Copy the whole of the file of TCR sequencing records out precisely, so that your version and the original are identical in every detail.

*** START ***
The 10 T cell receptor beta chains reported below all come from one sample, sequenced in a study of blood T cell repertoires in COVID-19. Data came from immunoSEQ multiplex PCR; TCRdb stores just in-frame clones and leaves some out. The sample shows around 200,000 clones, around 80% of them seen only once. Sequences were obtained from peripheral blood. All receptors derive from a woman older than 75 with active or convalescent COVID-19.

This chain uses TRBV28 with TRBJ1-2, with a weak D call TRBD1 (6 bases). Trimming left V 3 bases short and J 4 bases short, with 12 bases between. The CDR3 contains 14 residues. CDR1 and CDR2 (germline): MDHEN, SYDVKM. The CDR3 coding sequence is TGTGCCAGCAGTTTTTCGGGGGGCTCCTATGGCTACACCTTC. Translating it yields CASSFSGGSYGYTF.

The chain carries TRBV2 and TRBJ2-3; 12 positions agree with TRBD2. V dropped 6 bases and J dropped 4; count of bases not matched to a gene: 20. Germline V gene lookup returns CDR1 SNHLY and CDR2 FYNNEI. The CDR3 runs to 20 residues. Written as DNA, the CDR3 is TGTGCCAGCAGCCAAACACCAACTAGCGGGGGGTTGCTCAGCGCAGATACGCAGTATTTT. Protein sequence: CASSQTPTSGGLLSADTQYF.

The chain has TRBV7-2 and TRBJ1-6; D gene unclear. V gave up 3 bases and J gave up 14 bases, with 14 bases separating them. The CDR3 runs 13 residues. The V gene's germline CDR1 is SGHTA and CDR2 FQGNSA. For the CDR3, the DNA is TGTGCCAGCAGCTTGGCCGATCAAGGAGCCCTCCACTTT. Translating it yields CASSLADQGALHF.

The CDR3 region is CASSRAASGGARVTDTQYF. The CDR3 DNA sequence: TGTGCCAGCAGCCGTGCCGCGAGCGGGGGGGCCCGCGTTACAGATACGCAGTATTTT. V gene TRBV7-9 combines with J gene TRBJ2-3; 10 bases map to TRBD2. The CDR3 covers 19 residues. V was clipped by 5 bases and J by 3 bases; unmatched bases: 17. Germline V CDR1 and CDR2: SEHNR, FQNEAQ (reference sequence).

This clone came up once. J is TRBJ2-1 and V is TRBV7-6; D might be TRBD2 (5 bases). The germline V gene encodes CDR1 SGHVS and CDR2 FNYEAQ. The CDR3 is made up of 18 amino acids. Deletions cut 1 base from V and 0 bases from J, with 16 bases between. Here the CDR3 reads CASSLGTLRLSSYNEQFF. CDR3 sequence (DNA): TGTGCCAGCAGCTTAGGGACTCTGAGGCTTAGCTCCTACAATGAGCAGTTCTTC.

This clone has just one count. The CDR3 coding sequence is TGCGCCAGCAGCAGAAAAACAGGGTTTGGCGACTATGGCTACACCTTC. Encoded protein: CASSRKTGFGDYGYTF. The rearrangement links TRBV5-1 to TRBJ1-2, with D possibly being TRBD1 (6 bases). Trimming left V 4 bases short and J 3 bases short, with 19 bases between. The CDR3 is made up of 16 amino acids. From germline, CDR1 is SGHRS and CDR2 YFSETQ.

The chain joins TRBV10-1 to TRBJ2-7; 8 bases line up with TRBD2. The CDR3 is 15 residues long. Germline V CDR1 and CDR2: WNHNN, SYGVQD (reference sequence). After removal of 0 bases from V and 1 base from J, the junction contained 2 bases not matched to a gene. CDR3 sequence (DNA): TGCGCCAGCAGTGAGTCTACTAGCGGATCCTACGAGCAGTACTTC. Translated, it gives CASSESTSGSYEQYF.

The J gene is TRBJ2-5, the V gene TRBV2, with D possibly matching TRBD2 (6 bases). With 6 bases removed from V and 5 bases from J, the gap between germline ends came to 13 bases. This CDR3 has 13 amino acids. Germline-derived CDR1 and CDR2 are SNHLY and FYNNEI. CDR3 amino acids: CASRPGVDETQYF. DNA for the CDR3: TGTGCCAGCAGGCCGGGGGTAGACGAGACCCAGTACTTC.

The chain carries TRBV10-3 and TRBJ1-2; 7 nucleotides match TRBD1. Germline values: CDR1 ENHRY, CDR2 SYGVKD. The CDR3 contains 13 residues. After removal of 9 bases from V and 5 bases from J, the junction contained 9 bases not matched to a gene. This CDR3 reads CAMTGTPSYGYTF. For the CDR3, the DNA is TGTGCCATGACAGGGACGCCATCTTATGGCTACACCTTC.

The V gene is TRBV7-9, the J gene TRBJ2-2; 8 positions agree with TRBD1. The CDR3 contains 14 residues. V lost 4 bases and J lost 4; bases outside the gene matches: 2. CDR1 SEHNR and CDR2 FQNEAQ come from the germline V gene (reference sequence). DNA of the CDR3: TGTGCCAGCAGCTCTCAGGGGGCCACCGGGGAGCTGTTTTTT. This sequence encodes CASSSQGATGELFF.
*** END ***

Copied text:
The 10 T cell receptor beta chains reported below all come from one sample, sequenced in a study of blood T cell repertoires in COVID-19. Data came from immunoSEQ multiplex PCR; TCRdb stores just in-frame clones and leaves some out. The sample shows around 200,000 clones, around 80% of them seen only once. Sequences were obtained from peripheral blood. All receptors derive from a woman older than 75 with active or convalescent COVID-19.

This chain uses TRBV28 with TRBJ1-2, with a weak D call TRBD1 (6 bases). Trimming left V 3 bases short and J 4 bases short, with 12 bases between. The CDR3 contains 14 residues. CDR1 and CDR2 (germline): MDHEN, SYDVKM. The CDR3 coding sequence is TGTGCCAGCAGTTTTTCGGGGGGCTCCTATGGCTACACCTTC. Translating it yields CASSFSGGSYGYTF.

The chain carries TRBV2 and TRBJ2-3; 12 positions agree with TRBD2. V dropped 6 bases and J dropped 4; count of bases not matched to a gene: 20. Germline V gene lookup returns CDR1 SNHLY and CDR2 FYNNEI. The CDR3 runs to 20 residues. Written as DNA, the CDR3 is TGTGCCAGCAGCCAAACACCAACTAGCGGGGGGTTGCTCAGCGCAGATACGCAGTATTTT. Protein sequence: CASSQTPTSGGLLSADTQYF.

The chain has TRBV7-2 and TRBJ1-6; D gene unclear. V gave up 3 bases and J gave up 14 bases, with 14 bases separating them. The CDR3 runs 13 residues. The V gene's germline CDR1 is SGHTA and CDR2 FQGNSA. For the CDR3, the DNA is TGTGCCAGCAGCTTGGCCGATCAAGGAGCCCTCCACTTT. Translating it yields CASSLADQGALHF.

The CDR3 region is CASSRAASGGARVTDTQYF. The CDR3 DNA sequence: TGTGCCAGCAGCCGTGCCGCGAGCGGGGGGGCCCGCGTTACAGATACGCAGTATTTT. V gene TRBV7-9 combines with J gene TRBJ2-3; 10 bases map to TRBD2. The CDR3 covers 19 residues. V was clipped by 5 bases and J by 3 bases; unmatched bases: 17. Germline V CDR1 and CDR2: SEHNR, FQNEAQ (reference sequence).

This clone came up once. J is TRBJ2-1 and V is TRBV7-6; D might be TRBD2 (5 bases). The germline V gene encodes CDR1 SGHVS and CDR2 FNYEAQ. The CDR3 is made up of 18 amino acids. Deletions cut 1 base from V and 0 bases from J, with 16 bases between. Here the CDR3 reads CASSLGTLRLSSYNEQFF. CDR3 sequence (DNA): TGTGCCAGCAGCTTAGGGACTCTGAGGCTTAGCTCCTACAATGAGCAGTTCTTC.

This clone has just one count. The CDR3 coding sequence is TGCGCCAGCAGCAGAAAAACAGGGTTTGGCGACTATGGCTACACCTTC. Encoded protein: CASSRKTGFGDYGYTF. The rearrangement links TRBV5-1 to TRBJ1-2, with D possibly being TRBD1 (6 bases). Trimming left V 4 bases short and J 3 bases short, with 19 bases between. The CDR3 is made up of 16 amino acids. From germline, CDR1 is SGHRS and CDR2 YFSETQ.

The chain joins TRBV10-1 to TRBJ2-7; 8 bases line up with TRBD2. The CDR3 is 15 residues long. Germline V CDR1 and CDR2: WNHNN, SYGVQD (reference sequence). After removal of 0 bases from V and 1 base from J, the junction contained 2 bases not matched to a gene. CDR3 sequence (DNA): TGCGCCAGCAGTGAGTCTACTAGCGGATCCTACGAGCAGTACTTC. Translated, it gives CASSESTSGSYEQYF.

The J gene is TRBJ2-5, the V gene TRBV2, with D possibly matching TRBD2 (6 bases). With 6 bases removed from V and 5 bases from J, the gap between germline ends came to 13 bases. This CDR3 has 13 amino acids. Germline-derived CDR1 and CDR2 are SNHLY and FYNNEI. CDR3 amino acids: CASRPGVDETQYF. DNA for the CDR3: TGTGCCAGCAGGCCGGGGGTAGACGAGACCCAGTACTTC.

The chain carries TRBV10-3 and TRBJ1-2; 7 nucleotides match TRBD1. Germline values: CDR1 ENHRY, CDR2 SYGVKD. The CDR3 contains 13 residues. After removal of 9 bases from V and 5 bases from J, the junction contained 9 bases not matched to a gene. This CDR3 reads CAMTGTPSYGYTF. For the CDR3, the DNA is TGTGCCATGACAGGGACGCCATCTTATGGCTACACCTTC.

The V gene is TRBV7-9, the J gene TRBJ2-2; 8 positions agree with TRBD1. The CDR3 contains 14 residues. V lost 4 bases and J lost 4; bases outside the gene matches: 2. CDR1 SEHNR and CDR2 FQNEAQ come from the germline V gene (reference sequence). DNA of the CDR3: TGTGCCAGCAGCTCTCAGGGGGCCACCGGGGAGCTGTTTTTT. This sequence encodes CASSSQGATGELFF.